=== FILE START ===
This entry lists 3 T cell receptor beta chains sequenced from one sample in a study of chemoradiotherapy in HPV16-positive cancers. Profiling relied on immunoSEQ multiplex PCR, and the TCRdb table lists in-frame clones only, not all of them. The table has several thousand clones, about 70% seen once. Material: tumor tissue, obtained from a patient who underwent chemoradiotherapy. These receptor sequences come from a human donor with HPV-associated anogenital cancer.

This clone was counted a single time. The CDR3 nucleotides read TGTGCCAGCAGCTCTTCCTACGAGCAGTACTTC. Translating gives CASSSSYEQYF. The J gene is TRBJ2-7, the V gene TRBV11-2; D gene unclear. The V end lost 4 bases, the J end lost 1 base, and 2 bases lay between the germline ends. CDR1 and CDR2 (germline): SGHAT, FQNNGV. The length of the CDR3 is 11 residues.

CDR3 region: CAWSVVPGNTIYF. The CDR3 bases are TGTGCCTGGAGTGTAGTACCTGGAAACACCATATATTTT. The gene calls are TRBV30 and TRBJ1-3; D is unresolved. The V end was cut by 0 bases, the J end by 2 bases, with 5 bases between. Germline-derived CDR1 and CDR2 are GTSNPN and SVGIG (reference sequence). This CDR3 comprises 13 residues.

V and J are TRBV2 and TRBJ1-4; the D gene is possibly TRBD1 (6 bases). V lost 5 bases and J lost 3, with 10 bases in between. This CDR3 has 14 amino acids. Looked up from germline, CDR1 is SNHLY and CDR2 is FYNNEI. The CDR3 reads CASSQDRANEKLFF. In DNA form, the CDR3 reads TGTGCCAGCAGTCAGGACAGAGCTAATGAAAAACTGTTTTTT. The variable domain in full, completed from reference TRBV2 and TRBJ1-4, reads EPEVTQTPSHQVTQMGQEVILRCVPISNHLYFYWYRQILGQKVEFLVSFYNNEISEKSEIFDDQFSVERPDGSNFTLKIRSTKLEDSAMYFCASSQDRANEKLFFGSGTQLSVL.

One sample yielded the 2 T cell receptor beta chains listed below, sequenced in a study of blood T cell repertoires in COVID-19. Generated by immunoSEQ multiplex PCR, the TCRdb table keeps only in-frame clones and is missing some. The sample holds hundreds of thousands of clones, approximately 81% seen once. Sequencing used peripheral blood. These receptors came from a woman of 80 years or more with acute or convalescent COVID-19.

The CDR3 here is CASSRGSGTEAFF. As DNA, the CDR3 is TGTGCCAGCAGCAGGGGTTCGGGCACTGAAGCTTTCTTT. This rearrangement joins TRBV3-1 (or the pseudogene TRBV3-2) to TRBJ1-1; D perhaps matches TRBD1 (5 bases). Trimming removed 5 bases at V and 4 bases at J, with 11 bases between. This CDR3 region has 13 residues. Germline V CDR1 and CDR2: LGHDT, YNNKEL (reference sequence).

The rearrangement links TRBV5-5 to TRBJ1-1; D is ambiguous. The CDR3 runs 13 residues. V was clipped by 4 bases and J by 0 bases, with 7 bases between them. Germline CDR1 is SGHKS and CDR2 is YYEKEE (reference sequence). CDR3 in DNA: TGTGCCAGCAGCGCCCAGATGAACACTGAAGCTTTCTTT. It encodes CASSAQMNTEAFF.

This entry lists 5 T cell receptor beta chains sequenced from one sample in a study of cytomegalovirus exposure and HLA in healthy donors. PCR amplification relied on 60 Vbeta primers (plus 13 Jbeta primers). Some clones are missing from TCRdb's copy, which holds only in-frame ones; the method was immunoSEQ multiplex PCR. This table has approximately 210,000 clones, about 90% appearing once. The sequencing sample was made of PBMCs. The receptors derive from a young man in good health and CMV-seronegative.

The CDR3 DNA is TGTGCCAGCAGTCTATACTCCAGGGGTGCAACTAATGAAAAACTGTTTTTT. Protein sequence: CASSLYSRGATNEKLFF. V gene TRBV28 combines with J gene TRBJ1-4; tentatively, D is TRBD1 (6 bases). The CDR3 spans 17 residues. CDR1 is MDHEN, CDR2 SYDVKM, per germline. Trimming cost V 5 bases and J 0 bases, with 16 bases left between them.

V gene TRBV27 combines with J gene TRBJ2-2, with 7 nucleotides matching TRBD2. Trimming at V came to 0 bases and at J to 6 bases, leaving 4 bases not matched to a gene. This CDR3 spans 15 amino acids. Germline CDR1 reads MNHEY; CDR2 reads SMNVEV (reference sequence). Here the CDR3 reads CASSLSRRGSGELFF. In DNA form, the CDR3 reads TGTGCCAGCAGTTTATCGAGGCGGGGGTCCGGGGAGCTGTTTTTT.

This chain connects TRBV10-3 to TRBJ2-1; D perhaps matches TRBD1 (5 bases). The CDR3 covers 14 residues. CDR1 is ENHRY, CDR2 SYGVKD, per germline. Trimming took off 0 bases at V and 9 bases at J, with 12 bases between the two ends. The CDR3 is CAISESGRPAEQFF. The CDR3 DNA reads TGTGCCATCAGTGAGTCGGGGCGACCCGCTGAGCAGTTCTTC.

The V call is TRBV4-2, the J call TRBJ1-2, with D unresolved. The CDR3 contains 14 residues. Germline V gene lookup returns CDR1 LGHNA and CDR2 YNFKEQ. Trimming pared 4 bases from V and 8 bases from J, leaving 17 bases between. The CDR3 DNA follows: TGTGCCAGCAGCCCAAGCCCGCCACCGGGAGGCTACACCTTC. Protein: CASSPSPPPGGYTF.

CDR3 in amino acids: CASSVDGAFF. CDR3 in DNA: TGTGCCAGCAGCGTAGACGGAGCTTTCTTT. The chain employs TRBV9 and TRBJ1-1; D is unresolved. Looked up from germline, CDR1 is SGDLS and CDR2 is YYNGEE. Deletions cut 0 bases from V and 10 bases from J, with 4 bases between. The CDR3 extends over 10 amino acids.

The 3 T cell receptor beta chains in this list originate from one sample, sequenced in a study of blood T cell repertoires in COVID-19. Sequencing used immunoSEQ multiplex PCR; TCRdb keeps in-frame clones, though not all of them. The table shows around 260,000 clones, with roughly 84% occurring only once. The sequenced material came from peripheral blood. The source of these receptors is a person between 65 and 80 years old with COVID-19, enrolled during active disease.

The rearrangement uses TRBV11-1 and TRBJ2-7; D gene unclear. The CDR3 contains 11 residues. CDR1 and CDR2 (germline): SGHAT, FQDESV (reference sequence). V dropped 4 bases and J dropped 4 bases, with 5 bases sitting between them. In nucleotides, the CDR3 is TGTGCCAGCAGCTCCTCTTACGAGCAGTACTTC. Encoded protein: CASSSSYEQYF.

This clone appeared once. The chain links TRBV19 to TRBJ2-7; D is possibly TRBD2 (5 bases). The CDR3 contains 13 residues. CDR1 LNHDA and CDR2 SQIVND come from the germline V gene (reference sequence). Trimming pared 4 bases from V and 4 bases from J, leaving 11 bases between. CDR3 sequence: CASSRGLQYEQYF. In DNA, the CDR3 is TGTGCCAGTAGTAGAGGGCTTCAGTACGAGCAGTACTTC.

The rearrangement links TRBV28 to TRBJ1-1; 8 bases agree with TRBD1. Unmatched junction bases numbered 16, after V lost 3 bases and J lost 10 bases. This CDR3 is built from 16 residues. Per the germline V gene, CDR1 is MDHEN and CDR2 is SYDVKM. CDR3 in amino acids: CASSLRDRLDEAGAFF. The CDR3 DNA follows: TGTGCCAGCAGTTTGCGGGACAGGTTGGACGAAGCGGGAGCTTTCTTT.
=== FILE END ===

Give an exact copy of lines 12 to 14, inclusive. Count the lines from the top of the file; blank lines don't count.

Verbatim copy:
The V call is TRBV4-2, the J call TRBJ1-2, with D unresolved. The CDR3 contains 14 residues. Germline V gene lookup returns CDR1 LGHNA and CDR2 YNFKEQ. Trimming pared 4 bases from V and 8 bases from J, leaving 17 bases between. The CDR3 DNA follows: TGTGCCAGCAGCCCAAGCCCGCCACCGGGAGGCTACACCTTC. Protein: CASSPSPPPGGYTF.

CDR3 in amino acids: CASSVDGAFF. CDR3 in DNA: TGTGCCAGCAGCGTAGACGGAGCTTTCTTT. The chain employs TRBV9 and TRBJ1-1; D is unresolved. Looked up from germline, CDR1 is SGDLS and CDR2 is YYNGEE. Deletions cut 0 bases from V and 10 bases from J, with 4 bases between. The CDR3 extends over 10 amino acids.

The 3 T cell receptor beta chains in this list originate from one sample, sequenced in a study of blood T cell repertoires in COVID-19. Sequencing used immunoSEQ multiplex PCR; TCRdb keeps in-frame clones, though not all of them. The table shows around 260,000 clones, with roughly 84% occurring only once. The sequenced material came from peripheral blood. The source of these receptors is a person between 65 and 80 years old with COVID-19, enrolled during active disease.